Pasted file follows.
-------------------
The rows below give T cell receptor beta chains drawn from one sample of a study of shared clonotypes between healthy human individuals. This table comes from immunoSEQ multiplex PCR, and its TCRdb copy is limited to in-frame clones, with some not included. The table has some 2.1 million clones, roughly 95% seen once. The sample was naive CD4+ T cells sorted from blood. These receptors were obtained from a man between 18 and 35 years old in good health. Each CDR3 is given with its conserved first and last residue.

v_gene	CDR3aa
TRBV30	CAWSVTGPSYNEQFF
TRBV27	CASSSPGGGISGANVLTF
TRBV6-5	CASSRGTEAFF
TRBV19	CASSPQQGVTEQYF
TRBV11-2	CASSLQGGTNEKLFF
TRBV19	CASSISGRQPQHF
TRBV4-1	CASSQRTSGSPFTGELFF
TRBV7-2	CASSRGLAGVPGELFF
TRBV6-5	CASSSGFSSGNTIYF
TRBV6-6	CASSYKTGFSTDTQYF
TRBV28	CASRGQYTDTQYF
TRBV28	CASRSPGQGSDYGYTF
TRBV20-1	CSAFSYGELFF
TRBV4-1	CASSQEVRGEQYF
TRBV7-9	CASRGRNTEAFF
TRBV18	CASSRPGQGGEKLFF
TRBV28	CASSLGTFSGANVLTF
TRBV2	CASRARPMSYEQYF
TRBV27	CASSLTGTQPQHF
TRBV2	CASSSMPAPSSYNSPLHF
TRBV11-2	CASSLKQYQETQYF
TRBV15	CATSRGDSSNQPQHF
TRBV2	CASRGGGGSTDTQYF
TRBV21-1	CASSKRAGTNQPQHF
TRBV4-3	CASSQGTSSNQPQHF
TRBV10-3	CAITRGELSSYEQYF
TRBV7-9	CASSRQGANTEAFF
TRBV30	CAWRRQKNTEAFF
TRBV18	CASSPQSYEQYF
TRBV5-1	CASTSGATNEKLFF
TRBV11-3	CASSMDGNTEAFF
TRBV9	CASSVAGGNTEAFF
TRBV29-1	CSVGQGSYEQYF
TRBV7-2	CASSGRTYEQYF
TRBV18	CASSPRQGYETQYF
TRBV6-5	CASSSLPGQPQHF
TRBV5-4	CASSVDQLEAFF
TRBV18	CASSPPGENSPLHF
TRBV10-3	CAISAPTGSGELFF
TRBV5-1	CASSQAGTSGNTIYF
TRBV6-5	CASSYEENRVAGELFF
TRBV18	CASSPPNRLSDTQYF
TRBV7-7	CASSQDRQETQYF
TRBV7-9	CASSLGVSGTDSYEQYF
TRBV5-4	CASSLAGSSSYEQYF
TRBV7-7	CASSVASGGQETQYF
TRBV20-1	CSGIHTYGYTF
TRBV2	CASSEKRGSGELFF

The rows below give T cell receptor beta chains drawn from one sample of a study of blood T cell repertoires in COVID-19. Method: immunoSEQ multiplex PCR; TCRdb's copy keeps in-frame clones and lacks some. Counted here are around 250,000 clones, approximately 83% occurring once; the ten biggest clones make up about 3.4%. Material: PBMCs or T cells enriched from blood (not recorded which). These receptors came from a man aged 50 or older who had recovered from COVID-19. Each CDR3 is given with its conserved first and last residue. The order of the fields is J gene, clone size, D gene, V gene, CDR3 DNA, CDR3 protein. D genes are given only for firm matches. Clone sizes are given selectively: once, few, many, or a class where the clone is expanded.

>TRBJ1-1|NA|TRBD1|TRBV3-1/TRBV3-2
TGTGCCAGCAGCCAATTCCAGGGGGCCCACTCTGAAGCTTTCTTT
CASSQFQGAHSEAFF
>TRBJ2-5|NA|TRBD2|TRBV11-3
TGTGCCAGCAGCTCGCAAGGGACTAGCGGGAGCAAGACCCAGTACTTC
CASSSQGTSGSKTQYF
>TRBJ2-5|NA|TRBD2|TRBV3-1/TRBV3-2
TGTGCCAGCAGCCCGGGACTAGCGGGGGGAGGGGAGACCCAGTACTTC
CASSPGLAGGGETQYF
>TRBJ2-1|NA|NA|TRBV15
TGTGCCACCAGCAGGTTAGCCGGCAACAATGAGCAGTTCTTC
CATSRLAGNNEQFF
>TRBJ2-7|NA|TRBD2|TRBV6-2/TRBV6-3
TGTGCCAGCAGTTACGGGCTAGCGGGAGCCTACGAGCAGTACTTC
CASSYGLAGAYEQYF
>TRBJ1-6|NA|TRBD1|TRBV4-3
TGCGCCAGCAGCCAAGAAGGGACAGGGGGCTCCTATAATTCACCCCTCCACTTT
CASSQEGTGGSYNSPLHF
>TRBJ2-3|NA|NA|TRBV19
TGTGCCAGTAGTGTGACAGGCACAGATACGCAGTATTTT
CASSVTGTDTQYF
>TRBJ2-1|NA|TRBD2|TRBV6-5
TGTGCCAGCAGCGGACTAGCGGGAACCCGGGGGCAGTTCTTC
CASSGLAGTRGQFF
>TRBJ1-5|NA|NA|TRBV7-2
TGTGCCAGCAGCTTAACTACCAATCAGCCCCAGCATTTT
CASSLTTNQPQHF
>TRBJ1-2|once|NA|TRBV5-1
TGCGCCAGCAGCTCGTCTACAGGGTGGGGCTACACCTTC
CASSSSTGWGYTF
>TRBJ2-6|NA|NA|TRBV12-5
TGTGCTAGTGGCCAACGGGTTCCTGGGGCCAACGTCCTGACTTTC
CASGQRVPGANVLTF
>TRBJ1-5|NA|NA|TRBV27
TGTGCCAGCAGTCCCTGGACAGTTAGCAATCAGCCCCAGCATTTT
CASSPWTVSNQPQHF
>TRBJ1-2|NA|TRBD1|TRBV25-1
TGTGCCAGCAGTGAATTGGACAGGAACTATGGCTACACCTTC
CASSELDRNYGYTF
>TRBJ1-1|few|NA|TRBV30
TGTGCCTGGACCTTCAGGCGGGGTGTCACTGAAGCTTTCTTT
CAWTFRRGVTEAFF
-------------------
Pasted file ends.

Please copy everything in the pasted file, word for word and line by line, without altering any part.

The rows below give T cell receptor beta chains drawn from one sample of a study of shared clonotypes between healthy human individuals. This table comes from immunoSEQ multiplex PCR, and its TCRdb copy is limited to in-frame clones, with some not included. The table has some 2.1 million clones, roughly 95% seen once. The sample was naive CD4+ T cells sorted from blood. These receptors were obtained from a man between 18 and 35 years old in good health. Each CDR3 is given with its conserved first and last residue.

v_gene	CDR3aa
TRBV30	CAWSVTGPSYNEQFF
TRBV27	CASSSPGGGISGANVLTF
TRBV6-5	CASSRGTEAFF
TRBV19	CASSPQQGVTEQYF
TRBV11-2	CASSLQGGTNEKLFF
TRBV19	CASSISGRQPQHF
TRBV4-1	CASSQRTSGSPFTGELFF
TRBV7-2	CASSRGLAGVPGELFF
TRBV6-5	CASSSGFSSGNTIYF
TRBV6-6	CASSYKTGFSTDTQYF
TRBV28	CASRGQYTDTQYF
TRBV28	CASRSPGQGSDYGYTF
TRBV20-1	CSAFSYGELFF
TRBV4-1	CASSQEVRGEQYF
TRBV7-9	CASRGRNTEAFF
TRBV18	CASSRPGQGGEKLFF
TRBV28	CASSLGTFSGANVLTF
TRBV2	CASRARPMSYEQYF
TRBV27	CASSLTGTQPQHF
TRBV2	CASSSMPAPSSYNSPLHF
TRBV11-2	CASSLKQYQETQYF
TRBV15	CATSRGDSSNQPQHF
TRBV2	CASRGGGGSTDTQYF
TRBV21-1	CASSKRAGTNQPQHF
TRBV4-3	CASSQGTSSNQPQHF
TRBV10-3	CAITRGELSSYEQYF
TRBV7-9	CASSRQGANTEAFF
TRBV30	CAWRRQKNTEAFF
TRBV18	CASSPQSYEQYF
TRBV5-1	CASTSGATNEKLFF
TRBV11-3	CASSMDGNTEAFF
TRBV9	CASSVAGGNTEAFF
TRBV29-1	CSVGQGSYEQYF
TRBV7-2	CASSGRTYEQYF
TRBV18	CASSPRQGYETQYF
TRBV6-5	CASSSLPGQPQHF
TRBV5-4	CASSVDQLEAFF
TRBV18	CASSPPGENSPLHF
TRBV10-3	CAISAPTGSGELFF
TRBV5-1	CASSQAGTSGNTIYF
TRBV6-5	CASSYEENRVAGELFF
TRBV18	CASSPPNRLSDTQYF
TRBV7-7	CASSQDRQETQYF
TRBV7-9	CASSLGVSGTDSYEQYF
TRBV5-4	CASSLAGSSSYEQYF
TRBV7-7	CASSVASGGQETQYF
TRBV20-1	CSGIHTYGYTF
TRBV2	CASSEKRGSGELFF

The rows below give T cell receptor beta chains drawn from one sample of a study of blood T cell repertoires in COVID-19. Method: immunoSEQ multiplex PCR; TCRdb's copy keeps in-frame clones and lacks some. Counted here are around 250,000 clones, approximately 83% occurring once; the ten biggest clones make up about 3.4%. Material: PBMCs or T cells enriched from blood (not recorded which). These receptors came from a man aged 50 or older who had recovered from COVID-19. Each CDR3 is given with its conserved first and last residue. The order of the fields is J gene, clone size, D gene, V gene, CDR3 DNA, CDR3 protein. D genes are given only for firm matches. Clone sizes are given selectively: once, few, many, or a class where the clone is expanded.

>TRBJ1-1|NA|TRBD1|TRBV3-1/TRBV3-2
TGTGCCAGCAGCCAATTCCAGGGGGCCCACTCTGAAGCTTTCTTT
CASSQFQGAHSEAFF
>TRBJ2-5|NA|TRBD2|TRBV11-3
TGTGCCAGCAGCTCGCAAGGGACTAGCGGGAGCAAGACCCAGTACTTC
CASSSQGTSGSKTQYF
>TRBJ2-5|NA|TRBD2|TRBV3-1/TRBV3-2
TGTGCCAGCAGCCCGGGACTAGCGGGGGGAGGGGAGACCCAGTACTTC
CASSPGLAGGGETQYF
>TRBJ2-1|NA|NA|TRBV15
TGTGCCACCAGCAGGTTAGCCGGCAACAATGAGCAGTTCTTC
CATSRLAGNNEQFF
>TRBJ2-7|NA|TRBD2|TRBV6-2/TRBV6-3
TGTGCCAGCAGTTACGGGCTAGCGGGAGCCTACGAGCAGTACTTC
CASSYGLAGAYEQYF
>TRBJ1-6|NA|TRBD1|TRBV4-3
TGCGCCAGCAGCCAAGAAGGGACAGGGGGCTCCTATAATTCACCCCTCCACTTT
CASSQEGTGGSYNSPLHF
>TRBJ2-3|NA|NA|TRBV19
TGTGCCAGTAGTGTGACAGGCACAGATACGCAGTATTTT
CASSVTGTDTQYF
>TRBJ2-1|NA|TRBD2|TRBV6-5
TGTGCCAGCAGCGGACTAGCGGGAACCCGGGGGCAGTTCTTC
CASSGLAGTRGQFF
>TRBJ1-5|NA|NA|TRBV7-2
TGTGCCAGCAGCTTAACTACCAATCAGCCCCAGCATTTT
CASSLTTNQPQHF
>TRBJ1-2|once|NA|TRBV5-1
TGCGCCAGCAGCTCGTCTACAGGGTGGGGCTACACCTTC
CASSSSTGWGYTF
>TRBJ2-6|NA|NA|TRBV12-5
TGTGCTAGTGGCCAACGGGTTCCTGGGGCCAACGTCCTGACTTTC
CASGQRVPGANVLTF
>TRBJ1-5|NA|NA|TRBV27
TGTGCCAGCAGTCCCTGGACAGTTAGCAATCAGCCCCAGCATTTT
CASSPWTVSNQPQHF
>TRBJ1-2|NA|TRBD1|TRBV25-1
TGTGCCAGCAGTGAATTGGACAGGAACTATGGCTACACCTTC
CASSELDRNYGYTF
>TRBJ1-1|few|NA|TRBV30
TGTGCCTGGACCTTCAGGCGGGGTGTCACTGAAGCTTTCTTT
CAWTFRRGVTEAFF